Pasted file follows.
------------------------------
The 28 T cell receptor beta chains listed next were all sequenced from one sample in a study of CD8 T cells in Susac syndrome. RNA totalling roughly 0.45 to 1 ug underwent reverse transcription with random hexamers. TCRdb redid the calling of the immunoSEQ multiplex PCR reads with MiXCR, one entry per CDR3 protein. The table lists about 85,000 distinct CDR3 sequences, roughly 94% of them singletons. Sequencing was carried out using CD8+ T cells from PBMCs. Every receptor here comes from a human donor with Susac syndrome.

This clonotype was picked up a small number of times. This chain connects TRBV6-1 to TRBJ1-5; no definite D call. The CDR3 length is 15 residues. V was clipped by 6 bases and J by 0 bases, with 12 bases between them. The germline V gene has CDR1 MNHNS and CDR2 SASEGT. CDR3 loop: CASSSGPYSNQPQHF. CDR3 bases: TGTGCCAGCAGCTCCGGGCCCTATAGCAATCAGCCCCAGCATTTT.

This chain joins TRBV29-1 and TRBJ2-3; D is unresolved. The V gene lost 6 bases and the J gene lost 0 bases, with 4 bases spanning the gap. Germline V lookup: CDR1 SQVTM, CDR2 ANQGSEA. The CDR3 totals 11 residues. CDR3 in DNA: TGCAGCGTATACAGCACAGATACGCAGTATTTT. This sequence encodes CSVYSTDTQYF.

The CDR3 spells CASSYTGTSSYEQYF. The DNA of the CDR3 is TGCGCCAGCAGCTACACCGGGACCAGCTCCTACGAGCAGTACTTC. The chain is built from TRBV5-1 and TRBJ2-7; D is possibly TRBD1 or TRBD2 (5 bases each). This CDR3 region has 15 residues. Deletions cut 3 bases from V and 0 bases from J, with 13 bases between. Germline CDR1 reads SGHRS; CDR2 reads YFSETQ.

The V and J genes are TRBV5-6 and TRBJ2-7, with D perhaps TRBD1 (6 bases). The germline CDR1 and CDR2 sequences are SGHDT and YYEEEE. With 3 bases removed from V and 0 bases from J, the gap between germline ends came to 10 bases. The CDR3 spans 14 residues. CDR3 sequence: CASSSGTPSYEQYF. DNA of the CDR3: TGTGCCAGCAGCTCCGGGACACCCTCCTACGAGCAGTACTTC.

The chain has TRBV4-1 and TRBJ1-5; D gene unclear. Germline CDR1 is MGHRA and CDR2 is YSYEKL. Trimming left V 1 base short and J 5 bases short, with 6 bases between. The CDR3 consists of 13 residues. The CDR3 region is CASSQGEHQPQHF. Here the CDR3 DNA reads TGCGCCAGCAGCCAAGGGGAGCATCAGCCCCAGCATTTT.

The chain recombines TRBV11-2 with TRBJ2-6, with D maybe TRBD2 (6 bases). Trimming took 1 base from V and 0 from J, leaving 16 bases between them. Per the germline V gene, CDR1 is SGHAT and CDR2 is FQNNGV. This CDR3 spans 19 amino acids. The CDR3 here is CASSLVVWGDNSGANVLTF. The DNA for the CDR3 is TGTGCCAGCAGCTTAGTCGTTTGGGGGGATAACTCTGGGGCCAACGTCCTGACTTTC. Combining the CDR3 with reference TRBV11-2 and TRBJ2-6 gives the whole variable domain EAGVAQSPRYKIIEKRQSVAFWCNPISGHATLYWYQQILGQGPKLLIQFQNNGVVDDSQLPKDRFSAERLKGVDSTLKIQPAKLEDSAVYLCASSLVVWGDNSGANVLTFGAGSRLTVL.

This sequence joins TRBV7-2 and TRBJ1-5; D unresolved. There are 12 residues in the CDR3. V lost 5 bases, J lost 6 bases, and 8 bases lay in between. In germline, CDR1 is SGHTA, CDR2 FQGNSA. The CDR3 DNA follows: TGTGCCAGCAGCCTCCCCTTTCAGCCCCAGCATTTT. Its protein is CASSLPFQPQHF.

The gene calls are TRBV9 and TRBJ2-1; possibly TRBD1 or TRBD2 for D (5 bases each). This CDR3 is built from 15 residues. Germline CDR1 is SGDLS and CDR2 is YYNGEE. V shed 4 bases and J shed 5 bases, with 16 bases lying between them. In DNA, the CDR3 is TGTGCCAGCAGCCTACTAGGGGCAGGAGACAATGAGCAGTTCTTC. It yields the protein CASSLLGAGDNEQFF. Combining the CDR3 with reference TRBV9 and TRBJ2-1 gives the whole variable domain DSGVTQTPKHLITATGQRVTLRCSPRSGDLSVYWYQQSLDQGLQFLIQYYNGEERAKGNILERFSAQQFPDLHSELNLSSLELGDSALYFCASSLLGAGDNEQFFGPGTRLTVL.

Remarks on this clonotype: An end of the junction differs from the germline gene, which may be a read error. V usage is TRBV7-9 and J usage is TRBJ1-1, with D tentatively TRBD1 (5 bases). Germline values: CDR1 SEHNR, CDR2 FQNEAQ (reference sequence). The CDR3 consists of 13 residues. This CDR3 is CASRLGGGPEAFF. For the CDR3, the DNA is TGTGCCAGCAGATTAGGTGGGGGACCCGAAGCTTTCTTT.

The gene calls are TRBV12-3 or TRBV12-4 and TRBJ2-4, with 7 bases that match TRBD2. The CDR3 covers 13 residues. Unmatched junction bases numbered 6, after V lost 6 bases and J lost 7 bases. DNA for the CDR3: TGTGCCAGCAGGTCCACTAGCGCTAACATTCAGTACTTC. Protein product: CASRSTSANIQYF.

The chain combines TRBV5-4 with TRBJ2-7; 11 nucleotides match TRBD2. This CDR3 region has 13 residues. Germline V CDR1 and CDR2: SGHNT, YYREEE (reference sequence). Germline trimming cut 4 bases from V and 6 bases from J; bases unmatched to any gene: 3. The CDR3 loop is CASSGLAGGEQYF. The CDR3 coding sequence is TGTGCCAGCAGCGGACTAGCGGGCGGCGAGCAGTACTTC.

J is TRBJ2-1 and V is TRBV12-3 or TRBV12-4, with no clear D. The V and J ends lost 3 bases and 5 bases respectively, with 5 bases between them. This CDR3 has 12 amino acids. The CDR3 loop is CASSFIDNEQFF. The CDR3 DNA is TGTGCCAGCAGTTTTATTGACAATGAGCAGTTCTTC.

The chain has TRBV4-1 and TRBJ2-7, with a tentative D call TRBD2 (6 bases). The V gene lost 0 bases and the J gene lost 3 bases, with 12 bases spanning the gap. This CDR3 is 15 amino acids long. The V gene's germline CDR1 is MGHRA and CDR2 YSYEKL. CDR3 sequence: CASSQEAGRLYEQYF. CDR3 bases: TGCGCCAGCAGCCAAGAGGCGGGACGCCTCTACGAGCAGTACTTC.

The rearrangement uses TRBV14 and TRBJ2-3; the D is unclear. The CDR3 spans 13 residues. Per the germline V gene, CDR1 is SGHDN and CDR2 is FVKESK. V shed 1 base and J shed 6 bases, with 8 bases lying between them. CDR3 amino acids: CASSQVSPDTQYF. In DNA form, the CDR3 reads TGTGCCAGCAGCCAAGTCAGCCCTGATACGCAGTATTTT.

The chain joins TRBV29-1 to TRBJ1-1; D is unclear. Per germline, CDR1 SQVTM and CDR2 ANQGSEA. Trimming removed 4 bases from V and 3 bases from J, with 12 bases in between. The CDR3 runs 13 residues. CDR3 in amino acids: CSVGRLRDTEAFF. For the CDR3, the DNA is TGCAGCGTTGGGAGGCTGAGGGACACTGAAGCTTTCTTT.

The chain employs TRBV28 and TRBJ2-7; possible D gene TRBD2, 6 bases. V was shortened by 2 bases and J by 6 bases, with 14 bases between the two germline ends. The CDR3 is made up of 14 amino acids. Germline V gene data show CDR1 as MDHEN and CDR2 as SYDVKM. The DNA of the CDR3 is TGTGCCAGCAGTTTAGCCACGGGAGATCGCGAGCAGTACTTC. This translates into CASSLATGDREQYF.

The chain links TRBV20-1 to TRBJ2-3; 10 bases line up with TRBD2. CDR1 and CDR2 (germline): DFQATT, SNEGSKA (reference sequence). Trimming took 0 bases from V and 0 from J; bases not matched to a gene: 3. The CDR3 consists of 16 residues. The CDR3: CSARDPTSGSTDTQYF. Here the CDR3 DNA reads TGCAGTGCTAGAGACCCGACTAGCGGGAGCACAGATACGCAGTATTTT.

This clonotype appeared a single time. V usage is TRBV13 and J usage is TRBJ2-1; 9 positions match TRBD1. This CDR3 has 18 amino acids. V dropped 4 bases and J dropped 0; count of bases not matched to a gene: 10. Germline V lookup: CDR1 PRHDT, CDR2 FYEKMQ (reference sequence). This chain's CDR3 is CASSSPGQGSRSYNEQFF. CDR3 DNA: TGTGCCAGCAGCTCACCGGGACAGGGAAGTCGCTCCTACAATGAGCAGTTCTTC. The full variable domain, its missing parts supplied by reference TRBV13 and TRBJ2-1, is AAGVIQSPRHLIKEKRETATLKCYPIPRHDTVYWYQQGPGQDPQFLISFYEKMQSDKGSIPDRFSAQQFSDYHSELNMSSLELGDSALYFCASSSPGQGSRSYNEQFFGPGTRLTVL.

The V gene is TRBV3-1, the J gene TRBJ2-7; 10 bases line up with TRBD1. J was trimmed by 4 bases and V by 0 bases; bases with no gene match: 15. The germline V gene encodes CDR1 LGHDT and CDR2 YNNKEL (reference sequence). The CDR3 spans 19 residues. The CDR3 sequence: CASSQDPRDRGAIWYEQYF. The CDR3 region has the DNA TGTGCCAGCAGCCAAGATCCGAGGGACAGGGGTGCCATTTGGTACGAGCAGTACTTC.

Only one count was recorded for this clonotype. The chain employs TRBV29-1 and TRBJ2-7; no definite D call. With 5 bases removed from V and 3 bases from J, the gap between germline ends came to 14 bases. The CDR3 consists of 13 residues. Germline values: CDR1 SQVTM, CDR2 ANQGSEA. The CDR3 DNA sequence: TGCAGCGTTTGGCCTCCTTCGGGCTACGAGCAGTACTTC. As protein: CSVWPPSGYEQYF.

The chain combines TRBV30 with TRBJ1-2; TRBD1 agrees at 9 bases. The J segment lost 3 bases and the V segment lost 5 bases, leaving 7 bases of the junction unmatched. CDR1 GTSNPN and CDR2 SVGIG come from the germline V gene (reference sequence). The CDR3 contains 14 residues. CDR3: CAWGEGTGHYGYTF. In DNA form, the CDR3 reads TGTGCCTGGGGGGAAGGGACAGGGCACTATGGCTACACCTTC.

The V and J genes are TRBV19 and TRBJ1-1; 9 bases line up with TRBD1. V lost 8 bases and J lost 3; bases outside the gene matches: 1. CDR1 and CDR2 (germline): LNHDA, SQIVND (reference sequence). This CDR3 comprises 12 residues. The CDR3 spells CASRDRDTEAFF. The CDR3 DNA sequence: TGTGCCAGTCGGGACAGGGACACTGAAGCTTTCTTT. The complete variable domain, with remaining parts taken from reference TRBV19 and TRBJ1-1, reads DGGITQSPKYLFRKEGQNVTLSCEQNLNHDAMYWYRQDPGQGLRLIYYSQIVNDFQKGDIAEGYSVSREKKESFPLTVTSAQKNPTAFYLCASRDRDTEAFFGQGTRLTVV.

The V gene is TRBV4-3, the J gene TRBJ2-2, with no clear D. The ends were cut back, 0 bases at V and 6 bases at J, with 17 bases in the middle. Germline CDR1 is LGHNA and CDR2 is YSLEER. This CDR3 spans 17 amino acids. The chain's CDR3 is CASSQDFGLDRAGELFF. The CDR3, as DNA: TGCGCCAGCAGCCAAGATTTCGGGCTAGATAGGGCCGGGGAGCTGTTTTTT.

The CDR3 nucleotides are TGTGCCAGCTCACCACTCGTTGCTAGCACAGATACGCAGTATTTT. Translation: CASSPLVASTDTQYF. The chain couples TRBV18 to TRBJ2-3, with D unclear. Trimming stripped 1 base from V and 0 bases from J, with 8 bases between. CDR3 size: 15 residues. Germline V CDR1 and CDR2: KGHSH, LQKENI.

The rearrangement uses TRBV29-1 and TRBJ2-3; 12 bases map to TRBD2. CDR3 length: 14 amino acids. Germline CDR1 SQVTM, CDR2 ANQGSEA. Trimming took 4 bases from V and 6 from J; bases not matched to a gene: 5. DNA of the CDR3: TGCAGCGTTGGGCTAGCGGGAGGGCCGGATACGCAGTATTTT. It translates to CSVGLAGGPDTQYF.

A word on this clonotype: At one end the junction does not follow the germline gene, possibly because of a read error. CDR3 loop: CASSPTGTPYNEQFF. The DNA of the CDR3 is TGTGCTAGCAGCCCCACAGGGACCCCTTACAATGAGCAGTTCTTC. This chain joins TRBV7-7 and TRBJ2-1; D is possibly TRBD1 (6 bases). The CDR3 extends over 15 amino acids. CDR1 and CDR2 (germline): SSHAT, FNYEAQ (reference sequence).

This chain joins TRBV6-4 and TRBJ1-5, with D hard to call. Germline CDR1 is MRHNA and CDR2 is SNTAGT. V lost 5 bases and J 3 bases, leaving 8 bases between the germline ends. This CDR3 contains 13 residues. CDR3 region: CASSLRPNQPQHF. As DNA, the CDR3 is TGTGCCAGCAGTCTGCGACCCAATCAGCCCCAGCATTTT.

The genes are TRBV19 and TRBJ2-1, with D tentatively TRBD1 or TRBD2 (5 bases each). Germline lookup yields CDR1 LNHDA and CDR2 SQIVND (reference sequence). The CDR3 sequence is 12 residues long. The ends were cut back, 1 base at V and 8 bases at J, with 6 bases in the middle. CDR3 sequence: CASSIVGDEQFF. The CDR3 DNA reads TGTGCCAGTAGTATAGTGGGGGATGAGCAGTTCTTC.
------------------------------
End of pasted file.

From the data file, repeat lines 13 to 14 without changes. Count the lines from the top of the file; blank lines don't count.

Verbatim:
J is TRBJ2-1 and V is TRBV12-3 or TRBV12-4, with no clear D. The V and J ends lost 3 bases and 5 bases respectively, with 5 bases between them. This CDR3 has 12 amino acids. The CDR3 loop is CASSFIDNEQFF. The CDR3 DNA is TGTGCCAGCAGTTTTATTGACAATGAGCAGTTCTTC.

The chain has TRBV4-1 and TRBJ2-7, with a tentative D call TRBD2 (6 bases). The V gene lost 0 bases and the J gene lost 3 bases, with 12 bases spanning the gap. This CDR3 is 15 amino acids long. The V gene's germline CDR1 is MGHRA and CDR2 YSYEKL. CDR3 sequence: CASSQEAGRLYEQYF. CDR3 bases: TGCGCCAGCAGCCAAGAGGCGGGACGCCTCTACGAGCAGTACTTC.